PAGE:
An Article In Meteorite-Times Magazine
by Martin Horejsi of  Martin Horejsi's Meteorite and Tektite Books
 

 

2004

NASA's Year of the Solar System

This year will be a better than average one for robotic space exploration. Here are just some of the highlights. More information can be found here and on the topic links.
 
NASA's Operating Missions

JPL Missions and Updates

The Sun  
  When Genesis returns its bounty back to earth on the 8th of September, it will be the first sample return from space since the moon landings! But no wide-open ocean splashdown here, instead in a feat James Bond would envy, NASA will use a helicopter to pluck the sample-return capsule out the air as it falls to earth. Genesis collected particles from the solar wind on exotic sheets of germanium and silicon among other materials. With the cost of the mission running into the hundreds of millions of dollars yet only collecting a sample of about four-tenths of a milligram, don’t expect to see solar wind particles on eBay anytime soon!
  Ulysses, a lesser-known mission is studying the Sun’s heliosphere and will characterize it as a function of solar latitudes. Ulysses will make it closest approach to Jupiter on February 4th and it's crossing of the ecliptic on July 14th.
Mercury  
  The MESSENGER spacecraft will begin its journey to the inside end of the solar system with a launch in May. Giant heat shields and tiny solar panels grace this intricate planetary observer. But the wait for a Mercury encounter will be a long one as MESSENGER’s first brush with the planet won't be till 2007 with orbit following two years later. But the wait is worth it since the only other spacecraft to ever visit Mercury was Mariner 10 back in 1975!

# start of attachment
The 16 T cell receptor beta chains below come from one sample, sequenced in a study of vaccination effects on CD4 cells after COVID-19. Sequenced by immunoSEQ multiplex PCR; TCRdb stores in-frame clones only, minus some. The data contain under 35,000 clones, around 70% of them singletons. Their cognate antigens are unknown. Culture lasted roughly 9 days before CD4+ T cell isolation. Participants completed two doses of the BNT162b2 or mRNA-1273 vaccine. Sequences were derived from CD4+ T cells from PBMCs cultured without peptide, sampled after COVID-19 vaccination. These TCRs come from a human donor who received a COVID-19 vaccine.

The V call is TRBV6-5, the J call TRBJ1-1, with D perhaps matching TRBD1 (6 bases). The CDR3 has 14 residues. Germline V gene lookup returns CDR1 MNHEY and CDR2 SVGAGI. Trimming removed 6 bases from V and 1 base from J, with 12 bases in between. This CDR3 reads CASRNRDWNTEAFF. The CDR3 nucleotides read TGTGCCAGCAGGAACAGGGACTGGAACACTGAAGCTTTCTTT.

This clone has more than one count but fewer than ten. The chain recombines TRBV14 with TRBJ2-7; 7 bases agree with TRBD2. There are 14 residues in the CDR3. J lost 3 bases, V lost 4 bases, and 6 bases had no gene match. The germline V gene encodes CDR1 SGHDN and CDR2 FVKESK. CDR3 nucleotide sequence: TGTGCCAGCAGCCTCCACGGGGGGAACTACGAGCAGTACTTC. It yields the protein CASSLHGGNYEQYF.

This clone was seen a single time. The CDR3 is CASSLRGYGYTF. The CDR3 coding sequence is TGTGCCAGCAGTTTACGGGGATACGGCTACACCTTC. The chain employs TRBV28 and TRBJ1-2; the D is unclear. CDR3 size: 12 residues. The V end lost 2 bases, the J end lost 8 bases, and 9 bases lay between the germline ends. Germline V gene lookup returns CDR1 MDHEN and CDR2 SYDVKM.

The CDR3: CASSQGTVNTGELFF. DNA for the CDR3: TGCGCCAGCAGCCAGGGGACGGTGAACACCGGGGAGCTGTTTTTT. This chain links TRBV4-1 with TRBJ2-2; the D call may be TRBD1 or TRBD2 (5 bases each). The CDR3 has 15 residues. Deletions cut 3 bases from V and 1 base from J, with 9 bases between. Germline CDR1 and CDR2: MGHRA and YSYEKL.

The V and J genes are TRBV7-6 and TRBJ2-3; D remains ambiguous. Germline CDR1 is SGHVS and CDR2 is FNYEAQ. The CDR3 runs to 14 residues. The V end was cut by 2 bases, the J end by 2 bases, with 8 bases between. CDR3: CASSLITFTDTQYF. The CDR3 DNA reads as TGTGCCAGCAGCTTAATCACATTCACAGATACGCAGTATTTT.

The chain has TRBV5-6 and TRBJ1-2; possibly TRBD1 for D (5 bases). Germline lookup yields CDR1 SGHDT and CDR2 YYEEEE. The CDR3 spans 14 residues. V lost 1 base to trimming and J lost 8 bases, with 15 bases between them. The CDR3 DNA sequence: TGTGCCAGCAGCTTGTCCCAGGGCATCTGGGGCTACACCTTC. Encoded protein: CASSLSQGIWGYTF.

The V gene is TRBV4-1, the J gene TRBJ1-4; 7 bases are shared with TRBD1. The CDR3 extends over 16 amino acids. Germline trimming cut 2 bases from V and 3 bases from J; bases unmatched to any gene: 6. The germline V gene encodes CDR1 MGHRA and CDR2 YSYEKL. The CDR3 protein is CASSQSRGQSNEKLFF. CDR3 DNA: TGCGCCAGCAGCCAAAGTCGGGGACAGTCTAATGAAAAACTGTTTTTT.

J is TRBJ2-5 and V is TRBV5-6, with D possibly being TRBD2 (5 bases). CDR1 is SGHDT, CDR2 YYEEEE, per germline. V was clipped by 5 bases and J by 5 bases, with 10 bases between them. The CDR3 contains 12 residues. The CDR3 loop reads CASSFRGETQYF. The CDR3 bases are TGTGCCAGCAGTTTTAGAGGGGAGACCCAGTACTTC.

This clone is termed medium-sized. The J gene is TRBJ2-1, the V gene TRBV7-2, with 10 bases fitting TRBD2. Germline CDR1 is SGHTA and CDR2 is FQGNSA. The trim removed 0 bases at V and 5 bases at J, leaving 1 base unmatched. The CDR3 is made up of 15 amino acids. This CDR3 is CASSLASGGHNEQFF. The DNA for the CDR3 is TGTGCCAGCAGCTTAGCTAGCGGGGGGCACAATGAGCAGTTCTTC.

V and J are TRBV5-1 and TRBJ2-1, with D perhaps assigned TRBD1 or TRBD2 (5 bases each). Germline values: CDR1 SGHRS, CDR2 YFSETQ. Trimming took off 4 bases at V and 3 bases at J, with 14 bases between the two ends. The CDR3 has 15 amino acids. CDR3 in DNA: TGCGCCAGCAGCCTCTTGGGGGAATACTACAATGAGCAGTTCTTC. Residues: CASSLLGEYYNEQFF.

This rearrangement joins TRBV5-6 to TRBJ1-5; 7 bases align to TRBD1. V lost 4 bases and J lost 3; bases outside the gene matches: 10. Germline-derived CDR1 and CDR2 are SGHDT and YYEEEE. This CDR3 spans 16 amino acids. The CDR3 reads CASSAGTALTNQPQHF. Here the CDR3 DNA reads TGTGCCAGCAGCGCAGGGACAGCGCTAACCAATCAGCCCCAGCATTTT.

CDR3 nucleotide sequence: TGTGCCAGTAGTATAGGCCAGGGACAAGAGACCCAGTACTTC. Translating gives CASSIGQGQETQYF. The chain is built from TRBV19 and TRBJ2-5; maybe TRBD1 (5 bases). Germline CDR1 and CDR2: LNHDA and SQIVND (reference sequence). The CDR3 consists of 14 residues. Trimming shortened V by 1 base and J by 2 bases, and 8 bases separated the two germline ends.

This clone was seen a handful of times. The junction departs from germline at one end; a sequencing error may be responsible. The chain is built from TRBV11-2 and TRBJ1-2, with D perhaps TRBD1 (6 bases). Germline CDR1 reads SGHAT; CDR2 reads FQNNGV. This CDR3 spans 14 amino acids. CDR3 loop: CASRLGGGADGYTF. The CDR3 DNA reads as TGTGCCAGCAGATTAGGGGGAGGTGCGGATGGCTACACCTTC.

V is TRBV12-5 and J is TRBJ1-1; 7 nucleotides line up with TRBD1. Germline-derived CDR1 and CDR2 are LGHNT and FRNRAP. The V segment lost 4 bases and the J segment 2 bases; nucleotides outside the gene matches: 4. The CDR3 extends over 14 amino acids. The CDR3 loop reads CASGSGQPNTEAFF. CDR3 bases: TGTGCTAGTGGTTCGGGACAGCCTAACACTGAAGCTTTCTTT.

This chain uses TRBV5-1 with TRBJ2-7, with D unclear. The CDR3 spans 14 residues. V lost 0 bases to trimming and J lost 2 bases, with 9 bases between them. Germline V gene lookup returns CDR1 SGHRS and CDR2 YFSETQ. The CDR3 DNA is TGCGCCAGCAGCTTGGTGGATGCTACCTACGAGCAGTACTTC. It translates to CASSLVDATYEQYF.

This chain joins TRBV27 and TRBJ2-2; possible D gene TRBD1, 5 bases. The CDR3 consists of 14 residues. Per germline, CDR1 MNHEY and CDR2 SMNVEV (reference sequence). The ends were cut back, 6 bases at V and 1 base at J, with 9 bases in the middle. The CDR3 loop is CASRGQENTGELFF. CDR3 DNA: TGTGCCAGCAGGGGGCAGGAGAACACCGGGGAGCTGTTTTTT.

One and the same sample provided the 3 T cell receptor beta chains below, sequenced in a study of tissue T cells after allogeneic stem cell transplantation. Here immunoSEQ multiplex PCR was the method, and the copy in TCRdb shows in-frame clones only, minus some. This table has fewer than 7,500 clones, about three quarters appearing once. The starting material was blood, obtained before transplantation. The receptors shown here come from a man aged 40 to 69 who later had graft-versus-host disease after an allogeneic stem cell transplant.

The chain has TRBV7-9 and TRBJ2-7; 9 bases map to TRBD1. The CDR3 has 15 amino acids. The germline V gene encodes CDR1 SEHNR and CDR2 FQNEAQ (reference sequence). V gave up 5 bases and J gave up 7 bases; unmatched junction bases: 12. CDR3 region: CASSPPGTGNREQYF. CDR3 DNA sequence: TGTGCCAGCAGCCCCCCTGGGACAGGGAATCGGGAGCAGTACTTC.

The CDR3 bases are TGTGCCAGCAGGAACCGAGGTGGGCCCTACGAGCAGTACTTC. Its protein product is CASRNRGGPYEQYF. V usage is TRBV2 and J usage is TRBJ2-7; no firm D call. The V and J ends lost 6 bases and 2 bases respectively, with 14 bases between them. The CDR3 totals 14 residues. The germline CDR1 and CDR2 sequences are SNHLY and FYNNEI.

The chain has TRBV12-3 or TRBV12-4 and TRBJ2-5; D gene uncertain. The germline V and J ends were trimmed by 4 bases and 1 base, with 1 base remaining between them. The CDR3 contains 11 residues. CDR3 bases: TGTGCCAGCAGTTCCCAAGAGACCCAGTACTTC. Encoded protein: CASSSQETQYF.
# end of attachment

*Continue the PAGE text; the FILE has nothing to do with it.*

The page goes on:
Mars  
  The Mars Rover named Spirit will arrive on the red planet on January 3rd and its sister rover named Opportunity will arrive later this month on the 24th. The rovers each have a planned 90-day geologic study of the planet, but given the robustness of these rovers, my suspicion is that the initial three-month mission will balloon into a much longer extended mission. Most likely the rovers will continue to work until dust on their solar panels makes battery recharging impossible. The extended mission could be weeks or months depending upon the condition of the rovers and, of course, the Martian weather.
Saturn  
  On July 1st, the nuclear-powered behemoth named Cassini will arrive at Saturn begining its incredible 4-year study of the ringed planet and some of its larger moons. Actually, the bus-sized Cassini will begin its study of Saturn’s moon Phoebe in June on its way to orbit. By the way, did you know that Saturn has a density less than one? That means if you put it in a giant bathtub of water it would float. But of course…it would also….leave a ring!
Comets  
  First, the spacecraft colorfully named Stardust will intercept Comet Wild-2 on January 2nd and collect a sample of dust that will return to earth in 2006. The precious particles will be captured and preserved in aerogel, the world’s least dense solid made up of over 99 percent air.
  Second, the Deep Impact mission will launch in December. Deep Impact is more or less a short, violent drive-by-shooting of comet Tempel 1. In what will be a spectacular collision on July 4th of 2005, the 370kg Deep Impact projectile will collide with the comet blasting a crater that is, according to NASA, “expected to range in size from that of a house to that of a football stadium, and two to fourteen stories deep.” No doubt a world record Independence Day fireworks show!
Asteroids  
  Hayabusa (meaning falcon and formally named MUSES-C) is Japan's asteroid sample-return mission. Material from asteroid Itokawa will be collected after the spacecraft studies the small body for a while. Hayabusa began its 17-month journey last year and will arrive at Itokawa next year. The capsule containing the asteroidal material will return to earth in June of 2007.
   
The future of meteorites and meteorite science looks like a bright one for 2004. But as we all know the peril of space exploration ignores no one.

The “poor man’s space probes” so near and dear to our hearts will once again find themselves in the headlines. And for those of us who have been following meteorite science with more than a passing intimacy with the rocks themselves, we can sit back, smile, and know our world is much larger than most.
 

Happy New Year!
 

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